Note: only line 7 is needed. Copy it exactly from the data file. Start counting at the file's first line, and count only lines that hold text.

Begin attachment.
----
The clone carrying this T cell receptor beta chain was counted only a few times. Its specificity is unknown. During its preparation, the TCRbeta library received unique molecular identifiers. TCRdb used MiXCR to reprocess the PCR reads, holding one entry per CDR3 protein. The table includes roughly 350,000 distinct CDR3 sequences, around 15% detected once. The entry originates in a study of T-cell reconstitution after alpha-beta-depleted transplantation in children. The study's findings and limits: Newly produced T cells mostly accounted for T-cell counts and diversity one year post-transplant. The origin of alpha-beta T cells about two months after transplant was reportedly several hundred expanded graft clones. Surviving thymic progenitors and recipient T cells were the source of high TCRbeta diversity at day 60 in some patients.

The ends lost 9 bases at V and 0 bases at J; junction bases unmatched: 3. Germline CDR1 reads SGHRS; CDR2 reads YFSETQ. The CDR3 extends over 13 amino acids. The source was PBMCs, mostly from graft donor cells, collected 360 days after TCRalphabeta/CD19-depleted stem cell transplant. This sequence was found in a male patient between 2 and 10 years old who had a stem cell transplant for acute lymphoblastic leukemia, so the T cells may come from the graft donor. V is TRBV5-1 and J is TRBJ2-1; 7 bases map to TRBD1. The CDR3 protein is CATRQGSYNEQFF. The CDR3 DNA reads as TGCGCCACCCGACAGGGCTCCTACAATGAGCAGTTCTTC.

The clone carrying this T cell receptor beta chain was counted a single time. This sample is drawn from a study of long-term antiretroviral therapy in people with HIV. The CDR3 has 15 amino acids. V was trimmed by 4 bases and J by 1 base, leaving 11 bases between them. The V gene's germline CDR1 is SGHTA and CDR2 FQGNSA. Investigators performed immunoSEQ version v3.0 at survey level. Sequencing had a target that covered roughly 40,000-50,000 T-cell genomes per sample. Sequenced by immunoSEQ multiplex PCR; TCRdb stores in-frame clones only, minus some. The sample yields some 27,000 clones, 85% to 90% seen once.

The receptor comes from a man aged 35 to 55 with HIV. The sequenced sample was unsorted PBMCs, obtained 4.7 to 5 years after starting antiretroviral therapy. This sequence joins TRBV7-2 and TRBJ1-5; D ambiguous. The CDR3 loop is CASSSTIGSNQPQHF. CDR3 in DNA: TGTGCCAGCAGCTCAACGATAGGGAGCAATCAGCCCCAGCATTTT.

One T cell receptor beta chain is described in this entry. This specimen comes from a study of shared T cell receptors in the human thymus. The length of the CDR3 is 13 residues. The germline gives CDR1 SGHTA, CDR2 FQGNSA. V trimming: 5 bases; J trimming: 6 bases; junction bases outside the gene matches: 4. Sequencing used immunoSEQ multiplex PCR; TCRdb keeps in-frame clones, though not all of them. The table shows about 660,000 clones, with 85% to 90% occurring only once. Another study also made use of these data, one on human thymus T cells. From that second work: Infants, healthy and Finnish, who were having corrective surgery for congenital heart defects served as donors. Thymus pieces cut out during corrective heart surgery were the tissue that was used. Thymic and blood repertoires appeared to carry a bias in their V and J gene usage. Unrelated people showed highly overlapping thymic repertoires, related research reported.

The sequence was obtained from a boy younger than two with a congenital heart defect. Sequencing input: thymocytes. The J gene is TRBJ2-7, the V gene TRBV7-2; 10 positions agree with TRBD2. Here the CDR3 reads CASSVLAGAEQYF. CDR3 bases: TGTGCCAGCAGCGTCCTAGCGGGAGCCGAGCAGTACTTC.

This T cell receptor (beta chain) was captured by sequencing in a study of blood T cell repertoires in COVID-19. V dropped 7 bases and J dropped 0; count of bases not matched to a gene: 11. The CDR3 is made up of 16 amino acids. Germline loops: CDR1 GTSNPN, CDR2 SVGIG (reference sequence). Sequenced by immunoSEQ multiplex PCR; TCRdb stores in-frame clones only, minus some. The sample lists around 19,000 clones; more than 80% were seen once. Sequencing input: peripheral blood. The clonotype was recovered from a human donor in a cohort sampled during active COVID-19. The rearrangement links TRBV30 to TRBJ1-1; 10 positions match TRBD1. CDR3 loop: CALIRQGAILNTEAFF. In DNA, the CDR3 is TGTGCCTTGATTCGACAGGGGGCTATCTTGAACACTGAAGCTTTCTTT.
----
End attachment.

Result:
This T cell receptor (beta chain) was captured by sequencing in a study of blood T cell repertoires in COVID-19. V dropped 7 bases and J dropped 0; count of bases not matched to a gene: 11. The CDR3 is made up of 16 amino acids. Germline loops: CDR1 GTSNPN, CDR2 SVGIG (reference sequence). Sequenced by immunoSEQ multiplex PCR; TCRdb stores in-frame clones only, minus some. The sample lists around 19,000 clones; more than 80% were seen once. Sequencing input: peripheral blood. The clonotype was recovered from a human donor in a cohort sampled during active COVID-19. The rearrangement links TRBV30 to TRBJ1-1; 10 positions match TRBD1. CDR3 loop: CALIRQGAILNTEAFF. In DNA, the CDR3 is TGTGCCTTGATTCGACAGGGGGCTATCTTGAACACTGAAGCTTTCTTT.